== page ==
Earlier this week, The Daily Mail reported that the UK government might put an end to 'white list' advertising in Britain, but according to the subsequent article published by The Guardian, such an action is not only highly probable, but also more imminent than forecast.
According to The Daily Mail's political editor, an unnamed government source had previously revealed that offshore e-gaming operators advertising to the UK customers without paying British taxes and license fees will be affected by the new legislation as per which they will have to acquire British licenses and meet the UK Gambling Commission standards in order to continue their activities.
Apparently, the new law might be passed within the next two months - around end March 2011 – according to The Guardian article.
The Guardian further claims that the proposed law will require all operators active in the British market to comply with the Gambling Act and report suspicious betting activity to the commission and sport governing bodies.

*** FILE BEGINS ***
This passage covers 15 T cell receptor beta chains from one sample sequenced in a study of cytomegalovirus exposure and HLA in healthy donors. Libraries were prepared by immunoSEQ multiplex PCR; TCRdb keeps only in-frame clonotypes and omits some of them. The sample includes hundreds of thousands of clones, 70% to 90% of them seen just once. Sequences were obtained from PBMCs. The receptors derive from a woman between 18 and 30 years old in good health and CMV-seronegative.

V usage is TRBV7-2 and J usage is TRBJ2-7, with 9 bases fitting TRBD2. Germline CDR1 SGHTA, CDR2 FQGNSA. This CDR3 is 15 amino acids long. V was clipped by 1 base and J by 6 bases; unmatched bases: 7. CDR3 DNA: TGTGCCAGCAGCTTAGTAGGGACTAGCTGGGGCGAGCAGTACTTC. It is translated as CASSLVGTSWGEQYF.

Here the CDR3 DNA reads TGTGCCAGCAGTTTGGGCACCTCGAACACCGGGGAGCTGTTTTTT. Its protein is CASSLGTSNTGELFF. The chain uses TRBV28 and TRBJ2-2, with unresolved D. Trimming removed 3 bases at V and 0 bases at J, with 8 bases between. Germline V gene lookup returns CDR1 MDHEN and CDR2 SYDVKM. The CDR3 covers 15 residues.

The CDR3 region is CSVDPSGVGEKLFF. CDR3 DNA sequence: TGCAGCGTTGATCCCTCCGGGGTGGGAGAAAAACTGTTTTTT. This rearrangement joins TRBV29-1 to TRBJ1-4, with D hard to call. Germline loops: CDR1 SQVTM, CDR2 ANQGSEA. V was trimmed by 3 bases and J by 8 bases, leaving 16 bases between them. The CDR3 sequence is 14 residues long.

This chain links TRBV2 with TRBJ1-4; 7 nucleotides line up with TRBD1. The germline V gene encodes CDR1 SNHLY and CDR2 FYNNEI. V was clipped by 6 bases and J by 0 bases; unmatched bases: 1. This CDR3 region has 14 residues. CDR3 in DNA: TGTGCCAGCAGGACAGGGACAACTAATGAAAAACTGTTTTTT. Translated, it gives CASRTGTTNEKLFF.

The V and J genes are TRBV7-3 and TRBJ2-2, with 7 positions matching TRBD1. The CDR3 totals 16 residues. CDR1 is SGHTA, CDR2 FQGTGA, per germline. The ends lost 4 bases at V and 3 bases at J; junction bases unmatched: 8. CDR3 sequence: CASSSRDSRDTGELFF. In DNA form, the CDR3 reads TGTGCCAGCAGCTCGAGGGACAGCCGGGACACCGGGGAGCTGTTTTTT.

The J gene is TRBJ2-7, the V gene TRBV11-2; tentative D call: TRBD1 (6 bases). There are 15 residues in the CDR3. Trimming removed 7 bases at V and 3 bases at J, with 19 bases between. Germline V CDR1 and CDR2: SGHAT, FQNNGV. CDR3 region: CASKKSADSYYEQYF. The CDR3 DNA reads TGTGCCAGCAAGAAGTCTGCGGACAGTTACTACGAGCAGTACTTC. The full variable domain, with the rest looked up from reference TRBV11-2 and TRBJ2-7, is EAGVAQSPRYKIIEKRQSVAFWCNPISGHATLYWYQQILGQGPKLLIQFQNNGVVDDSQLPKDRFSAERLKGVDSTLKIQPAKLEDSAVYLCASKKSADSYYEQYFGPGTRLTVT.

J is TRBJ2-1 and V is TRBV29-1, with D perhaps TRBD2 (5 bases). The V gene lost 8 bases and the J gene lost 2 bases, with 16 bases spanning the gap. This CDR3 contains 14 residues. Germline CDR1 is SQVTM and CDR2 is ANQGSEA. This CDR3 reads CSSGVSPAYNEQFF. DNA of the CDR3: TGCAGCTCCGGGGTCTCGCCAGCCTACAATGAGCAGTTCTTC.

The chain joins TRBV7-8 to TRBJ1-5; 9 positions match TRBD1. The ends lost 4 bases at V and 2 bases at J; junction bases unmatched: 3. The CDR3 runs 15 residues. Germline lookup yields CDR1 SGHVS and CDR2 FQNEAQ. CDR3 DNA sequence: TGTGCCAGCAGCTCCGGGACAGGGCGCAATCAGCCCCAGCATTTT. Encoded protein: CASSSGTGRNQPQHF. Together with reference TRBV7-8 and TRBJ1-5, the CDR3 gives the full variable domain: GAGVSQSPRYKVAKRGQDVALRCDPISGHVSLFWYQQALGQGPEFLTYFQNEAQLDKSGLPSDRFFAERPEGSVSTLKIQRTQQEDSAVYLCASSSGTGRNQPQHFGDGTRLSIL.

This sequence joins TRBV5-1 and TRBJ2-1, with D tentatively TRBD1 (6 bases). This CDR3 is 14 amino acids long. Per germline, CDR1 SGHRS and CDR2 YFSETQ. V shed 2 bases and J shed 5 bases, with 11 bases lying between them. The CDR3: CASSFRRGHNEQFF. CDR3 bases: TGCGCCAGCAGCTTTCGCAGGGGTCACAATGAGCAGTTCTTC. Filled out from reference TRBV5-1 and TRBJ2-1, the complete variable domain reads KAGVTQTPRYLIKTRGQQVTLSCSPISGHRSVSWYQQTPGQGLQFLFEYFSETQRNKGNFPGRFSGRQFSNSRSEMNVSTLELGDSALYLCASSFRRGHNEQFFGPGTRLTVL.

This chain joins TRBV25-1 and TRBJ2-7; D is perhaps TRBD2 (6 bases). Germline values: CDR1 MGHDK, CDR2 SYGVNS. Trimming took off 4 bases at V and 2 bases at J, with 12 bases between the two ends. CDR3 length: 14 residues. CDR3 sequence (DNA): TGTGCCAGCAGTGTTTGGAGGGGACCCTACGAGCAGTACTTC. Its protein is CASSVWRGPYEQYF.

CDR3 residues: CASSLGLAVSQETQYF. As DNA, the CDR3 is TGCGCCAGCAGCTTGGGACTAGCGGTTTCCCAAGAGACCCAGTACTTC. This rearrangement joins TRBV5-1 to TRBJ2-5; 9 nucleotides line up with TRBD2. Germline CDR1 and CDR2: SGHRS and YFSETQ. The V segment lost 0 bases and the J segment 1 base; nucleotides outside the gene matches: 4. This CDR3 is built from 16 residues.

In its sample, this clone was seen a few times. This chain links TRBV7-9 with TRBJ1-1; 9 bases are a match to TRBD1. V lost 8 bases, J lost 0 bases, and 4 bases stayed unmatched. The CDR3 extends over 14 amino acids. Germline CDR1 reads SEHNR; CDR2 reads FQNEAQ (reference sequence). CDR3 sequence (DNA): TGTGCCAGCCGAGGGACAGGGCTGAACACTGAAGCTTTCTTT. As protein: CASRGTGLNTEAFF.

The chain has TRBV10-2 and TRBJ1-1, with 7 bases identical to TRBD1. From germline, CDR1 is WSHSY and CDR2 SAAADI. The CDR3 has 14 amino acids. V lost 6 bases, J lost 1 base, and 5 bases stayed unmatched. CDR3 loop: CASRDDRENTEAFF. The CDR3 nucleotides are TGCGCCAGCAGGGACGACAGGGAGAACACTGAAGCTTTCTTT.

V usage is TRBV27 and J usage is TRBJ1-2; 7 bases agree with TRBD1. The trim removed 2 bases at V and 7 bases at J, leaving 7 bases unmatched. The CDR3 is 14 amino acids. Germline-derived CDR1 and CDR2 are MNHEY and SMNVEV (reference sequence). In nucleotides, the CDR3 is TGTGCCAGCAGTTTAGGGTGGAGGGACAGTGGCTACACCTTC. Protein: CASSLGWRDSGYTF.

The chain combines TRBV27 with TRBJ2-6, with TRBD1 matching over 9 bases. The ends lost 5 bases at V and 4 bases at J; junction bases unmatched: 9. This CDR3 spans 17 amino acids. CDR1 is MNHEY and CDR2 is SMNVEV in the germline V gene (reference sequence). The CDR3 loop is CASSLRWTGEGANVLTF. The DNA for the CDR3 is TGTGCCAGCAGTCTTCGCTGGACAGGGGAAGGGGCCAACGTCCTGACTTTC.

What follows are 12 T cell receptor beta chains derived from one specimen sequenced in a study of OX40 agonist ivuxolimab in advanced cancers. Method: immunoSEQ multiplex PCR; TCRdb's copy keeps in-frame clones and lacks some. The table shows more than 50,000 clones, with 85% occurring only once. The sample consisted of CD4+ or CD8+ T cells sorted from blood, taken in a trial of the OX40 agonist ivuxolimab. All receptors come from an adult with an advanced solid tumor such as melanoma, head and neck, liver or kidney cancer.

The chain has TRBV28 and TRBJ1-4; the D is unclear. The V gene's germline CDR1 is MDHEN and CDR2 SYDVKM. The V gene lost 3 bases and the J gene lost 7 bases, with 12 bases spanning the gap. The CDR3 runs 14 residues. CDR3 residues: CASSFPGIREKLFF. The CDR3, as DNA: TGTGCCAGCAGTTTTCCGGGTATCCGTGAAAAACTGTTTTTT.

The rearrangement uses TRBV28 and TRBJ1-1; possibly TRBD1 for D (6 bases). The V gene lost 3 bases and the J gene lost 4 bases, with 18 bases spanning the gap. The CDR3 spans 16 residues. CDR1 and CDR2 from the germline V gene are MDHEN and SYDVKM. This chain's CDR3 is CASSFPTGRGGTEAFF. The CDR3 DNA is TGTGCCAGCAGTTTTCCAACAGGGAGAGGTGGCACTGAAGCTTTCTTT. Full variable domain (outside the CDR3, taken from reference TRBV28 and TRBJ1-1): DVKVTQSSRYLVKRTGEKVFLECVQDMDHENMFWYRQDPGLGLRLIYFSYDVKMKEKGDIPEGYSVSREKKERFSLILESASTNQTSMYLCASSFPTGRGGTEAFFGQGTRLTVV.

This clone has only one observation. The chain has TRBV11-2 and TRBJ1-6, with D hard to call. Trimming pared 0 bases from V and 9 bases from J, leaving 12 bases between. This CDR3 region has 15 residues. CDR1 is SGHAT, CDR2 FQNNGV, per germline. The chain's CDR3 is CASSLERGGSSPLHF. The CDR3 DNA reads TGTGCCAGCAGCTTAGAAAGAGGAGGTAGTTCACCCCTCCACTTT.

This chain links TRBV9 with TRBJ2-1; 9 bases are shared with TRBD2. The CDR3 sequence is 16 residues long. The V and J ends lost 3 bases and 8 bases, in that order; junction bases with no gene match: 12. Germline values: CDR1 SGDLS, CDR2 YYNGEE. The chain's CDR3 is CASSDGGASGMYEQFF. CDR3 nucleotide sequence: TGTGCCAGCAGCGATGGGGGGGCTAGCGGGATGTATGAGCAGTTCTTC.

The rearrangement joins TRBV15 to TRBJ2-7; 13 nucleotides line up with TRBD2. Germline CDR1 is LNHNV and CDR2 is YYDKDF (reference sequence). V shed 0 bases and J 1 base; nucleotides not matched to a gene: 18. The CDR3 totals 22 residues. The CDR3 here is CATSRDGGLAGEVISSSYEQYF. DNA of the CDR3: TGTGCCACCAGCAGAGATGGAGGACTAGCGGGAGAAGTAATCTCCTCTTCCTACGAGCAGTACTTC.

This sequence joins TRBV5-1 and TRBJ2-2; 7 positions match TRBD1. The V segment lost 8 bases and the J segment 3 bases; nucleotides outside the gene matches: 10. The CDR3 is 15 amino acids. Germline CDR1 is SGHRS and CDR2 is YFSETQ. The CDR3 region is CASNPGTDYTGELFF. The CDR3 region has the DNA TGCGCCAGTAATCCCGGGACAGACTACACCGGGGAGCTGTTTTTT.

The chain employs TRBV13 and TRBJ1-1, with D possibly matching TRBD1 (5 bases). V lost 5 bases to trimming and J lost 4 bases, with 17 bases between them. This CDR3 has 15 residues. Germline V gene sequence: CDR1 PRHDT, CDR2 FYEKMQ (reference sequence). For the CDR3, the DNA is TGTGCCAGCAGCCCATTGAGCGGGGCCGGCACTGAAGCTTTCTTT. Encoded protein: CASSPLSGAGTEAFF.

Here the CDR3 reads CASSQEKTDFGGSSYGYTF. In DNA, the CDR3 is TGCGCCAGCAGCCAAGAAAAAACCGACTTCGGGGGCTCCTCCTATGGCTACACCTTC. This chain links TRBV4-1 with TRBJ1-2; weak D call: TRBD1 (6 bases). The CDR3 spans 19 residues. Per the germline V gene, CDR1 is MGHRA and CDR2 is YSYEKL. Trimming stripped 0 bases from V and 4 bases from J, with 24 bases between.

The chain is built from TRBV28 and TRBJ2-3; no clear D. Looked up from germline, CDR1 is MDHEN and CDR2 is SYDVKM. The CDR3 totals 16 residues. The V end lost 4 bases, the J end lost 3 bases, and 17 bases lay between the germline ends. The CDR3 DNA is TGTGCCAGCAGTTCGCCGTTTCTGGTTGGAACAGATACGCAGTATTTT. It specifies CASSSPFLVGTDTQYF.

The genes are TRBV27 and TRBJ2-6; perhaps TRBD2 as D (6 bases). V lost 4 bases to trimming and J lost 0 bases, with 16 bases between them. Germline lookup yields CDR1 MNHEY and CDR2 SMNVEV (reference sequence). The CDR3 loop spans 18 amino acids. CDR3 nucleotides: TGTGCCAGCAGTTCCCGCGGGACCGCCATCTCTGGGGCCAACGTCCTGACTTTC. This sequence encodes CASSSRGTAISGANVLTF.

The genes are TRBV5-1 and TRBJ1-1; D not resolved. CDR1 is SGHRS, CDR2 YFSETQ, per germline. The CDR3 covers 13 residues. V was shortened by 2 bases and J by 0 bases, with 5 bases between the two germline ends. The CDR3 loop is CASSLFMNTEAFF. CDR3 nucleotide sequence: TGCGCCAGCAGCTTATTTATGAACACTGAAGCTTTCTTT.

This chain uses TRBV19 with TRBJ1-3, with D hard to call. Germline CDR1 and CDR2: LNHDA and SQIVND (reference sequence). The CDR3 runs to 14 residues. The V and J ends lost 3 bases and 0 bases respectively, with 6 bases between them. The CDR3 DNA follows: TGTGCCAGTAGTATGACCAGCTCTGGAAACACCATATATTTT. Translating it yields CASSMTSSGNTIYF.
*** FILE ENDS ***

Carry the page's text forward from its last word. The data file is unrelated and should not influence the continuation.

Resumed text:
Additionally, everyone wishing to offer services to the UK punters will have to comply with British license requirements focusing on the protection of children, and express their willingness to contribute to the research, education and treatment of problem gambling in Britain.
There have been some speculations that the gambling companies may accept new licensing legislation, but would contest any proposal requiring offshore operators to pay the Levy, a controversial subsidization to British horseracing paid by land bookie companies.
The previous Labor government threatened to pass the licensing legislation, but the likelihood is that the current government will adopt the law affecting essentially British internet companies that moved to tax-friendly jurisdictions like Gibraltar.
The Guardian article concludes: "It is believed the government will endorse the licensing proposals of the previous sports minister but doubt remains over how to enforce any subsequent attempt to force offshore operators to pay tax and the Levy on UK bets. It has been suggested that bookmakers offering bets in the UK could be forbidden from advertising here and their websites blocked if they were not licensed."
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